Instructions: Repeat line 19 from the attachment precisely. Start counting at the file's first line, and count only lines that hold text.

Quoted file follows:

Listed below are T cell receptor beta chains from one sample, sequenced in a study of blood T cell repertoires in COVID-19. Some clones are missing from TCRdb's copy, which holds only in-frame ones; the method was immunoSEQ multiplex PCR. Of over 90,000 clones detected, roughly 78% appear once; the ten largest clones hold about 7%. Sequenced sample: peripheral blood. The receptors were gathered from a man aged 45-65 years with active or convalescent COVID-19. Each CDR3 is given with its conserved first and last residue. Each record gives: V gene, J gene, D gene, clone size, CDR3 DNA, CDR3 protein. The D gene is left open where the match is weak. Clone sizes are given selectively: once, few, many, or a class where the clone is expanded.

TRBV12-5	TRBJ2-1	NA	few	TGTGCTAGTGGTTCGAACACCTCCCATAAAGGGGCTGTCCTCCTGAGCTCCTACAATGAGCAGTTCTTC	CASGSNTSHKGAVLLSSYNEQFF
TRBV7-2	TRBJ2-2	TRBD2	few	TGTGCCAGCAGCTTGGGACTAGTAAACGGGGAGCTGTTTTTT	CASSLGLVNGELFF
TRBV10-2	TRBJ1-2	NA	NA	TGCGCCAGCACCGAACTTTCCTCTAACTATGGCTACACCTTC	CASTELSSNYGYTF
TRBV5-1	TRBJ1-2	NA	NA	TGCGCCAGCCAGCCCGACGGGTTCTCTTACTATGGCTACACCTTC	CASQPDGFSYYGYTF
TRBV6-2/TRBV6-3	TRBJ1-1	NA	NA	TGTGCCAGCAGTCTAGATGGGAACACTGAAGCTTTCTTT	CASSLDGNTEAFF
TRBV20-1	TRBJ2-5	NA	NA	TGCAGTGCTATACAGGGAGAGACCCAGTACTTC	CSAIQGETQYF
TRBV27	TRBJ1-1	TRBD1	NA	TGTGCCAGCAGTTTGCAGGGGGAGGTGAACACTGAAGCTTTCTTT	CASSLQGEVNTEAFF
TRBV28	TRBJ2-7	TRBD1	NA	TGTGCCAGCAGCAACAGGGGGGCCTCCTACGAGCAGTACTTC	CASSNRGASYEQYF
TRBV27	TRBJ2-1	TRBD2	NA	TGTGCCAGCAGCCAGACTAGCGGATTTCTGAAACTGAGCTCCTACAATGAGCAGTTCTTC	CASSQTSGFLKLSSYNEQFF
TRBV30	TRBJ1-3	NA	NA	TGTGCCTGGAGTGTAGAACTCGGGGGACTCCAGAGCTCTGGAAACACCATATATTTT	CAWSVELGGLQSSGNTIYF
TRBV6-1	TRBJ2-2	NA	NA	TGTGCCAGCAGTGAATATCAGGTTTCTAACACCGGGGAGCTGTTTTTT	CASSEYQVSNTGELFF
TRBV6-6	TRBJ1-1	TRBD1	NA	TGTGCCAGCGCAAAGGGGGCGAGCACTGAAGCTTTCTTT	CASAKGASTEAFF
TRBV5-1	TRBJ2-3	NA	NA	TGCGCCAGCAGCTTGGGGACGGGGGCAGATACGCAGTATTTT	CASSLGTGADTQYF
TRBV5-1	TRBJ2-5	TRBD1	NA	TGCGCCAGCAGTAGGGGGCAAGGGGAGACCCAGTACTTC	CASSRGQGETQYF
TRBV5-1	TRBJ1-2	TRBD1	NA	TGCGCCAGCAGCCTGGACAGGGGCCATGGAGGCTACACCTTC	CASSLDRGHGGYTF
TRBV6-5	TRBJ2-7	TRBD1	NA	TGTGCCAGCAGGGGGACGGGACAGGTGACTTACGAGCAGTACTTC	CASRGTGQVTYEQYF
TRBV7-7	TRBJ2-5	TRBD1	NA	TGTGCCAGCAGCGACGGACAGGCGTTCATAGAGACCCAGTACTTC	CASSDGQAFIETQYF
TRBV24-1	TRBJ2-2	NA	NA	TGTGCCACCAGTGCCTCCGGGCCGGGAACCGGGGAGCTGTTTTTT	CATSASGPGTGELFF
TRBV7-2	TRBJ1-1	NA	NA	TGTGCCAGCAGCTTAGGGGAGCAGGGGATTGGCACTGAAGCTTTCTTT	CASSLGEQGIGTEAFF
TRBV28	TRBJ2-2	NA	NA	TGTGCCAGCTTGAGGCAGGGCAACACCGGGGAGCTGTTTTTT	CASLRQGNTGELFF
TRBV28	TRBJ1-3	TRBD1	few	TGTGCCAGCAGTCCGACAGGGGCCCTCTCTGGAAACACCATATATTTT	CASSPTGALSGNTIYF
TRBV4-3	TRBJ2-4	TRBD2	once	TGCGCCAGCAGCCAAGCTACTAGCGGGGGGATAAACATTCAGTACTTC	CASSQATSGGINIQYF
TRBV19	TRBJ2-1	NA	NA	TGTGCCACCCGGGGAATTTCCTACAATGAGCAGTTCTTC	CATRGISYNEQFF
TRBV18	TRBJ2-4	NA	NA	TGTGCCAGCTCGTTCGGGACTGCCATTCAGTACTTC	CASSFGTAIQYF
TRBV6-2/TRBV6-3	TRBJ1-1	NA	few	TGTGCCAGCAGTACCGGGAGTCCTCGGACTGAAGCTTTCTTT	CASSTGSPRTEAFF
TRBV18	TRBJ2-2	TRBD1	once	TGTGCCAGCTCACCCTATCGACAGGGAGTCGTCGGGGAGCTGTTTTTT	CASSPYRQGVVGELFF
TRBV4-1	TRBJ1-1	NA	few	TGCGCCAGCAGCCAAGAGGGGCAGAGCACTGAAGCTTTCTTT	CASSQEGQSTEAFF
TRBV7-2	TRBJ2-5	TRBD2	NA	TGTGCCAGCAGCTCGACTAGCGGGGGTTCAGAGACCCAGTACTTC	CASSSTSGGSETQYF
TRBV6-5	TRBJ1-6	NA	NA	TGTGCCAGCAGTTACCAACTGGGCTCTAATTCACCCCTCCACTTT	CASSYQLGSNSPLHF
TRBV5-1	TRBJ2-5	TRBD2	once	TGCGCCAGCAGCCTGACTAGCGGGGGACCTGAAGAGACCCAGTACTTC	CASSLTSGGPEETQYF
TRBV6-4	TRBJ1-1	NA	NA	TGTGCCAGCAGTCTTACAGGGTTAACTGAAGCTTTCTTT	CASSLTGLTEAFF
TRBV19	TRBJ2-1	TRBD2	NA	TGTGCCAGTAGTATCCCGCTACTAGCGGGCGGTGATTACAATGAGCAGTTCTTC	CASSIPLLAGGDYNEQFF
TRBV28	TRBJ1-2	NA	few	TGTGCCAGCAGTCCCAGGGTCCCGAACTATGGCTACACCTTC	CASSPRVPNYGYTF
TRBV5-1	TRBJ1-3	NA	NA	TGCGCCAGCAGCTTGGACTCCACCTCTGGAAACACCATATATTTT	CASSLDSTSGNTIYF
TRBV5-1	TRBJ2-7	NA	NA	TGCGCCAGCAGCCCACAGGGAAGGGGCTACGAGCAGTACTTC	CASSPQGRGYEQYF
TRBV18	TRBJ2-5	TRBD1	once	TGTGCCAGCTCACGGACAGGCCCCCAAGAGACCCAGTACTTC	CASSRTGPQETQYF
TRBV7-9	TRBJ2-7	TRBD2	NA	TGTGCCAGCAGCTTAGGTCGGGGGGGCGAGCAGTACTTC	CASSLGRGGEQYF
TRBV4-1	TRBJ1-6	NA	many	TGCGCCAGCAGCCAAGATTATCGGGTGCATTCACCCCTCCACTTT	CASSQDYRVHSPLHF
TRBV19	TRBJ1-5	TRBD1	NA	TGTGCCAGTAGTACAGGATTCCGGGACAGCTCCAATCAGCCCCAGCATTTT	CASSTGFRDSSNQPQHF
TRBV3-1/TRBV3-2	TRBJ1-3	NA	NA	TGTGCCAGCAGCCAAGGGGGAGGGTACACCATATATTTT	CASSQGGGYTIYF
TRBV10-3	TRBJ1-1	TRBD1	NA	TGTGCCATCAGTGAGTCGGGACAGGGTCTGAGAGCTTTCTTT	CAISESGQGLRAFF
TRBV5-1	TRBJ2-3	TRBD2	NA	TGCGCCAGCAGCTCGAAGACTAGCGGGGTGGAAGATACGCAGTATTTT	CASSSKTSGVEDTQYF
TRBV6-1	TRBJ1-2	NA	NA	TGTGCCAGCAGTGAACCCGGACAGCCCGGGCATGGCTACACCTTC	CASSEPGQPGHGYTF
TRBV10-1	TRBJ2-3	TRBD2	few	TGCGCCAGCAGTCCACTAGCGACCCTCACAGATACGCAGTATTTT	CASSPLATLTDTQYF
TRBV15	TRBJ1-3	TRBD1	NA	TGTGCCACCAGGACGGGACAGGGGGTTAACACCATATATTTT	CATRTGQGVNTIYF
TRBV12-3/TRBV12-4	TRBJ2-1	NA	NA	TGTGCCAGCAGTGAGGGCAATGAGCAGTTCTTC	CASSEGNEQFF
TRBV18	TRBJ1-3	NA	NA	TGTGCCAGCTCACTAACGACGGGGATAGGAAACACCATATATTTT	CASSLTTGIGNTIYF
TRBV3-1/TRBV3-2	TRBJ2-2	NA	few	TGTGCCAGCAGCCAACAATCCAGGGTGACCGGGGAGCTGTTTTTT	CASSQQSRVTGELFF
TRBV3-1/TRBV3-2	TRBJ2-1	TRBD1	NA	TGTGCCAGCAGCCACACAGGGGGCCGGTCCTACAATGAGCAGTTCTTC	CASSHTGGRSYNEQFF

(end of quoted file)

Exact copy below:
TRBV24-1	TRBJ2-2	NA	NA	TGTGCCACCAGTGCCTCCGGGCCGGGAACCGGGGAGCTGTTTTTT	CATSASGPGTGELFF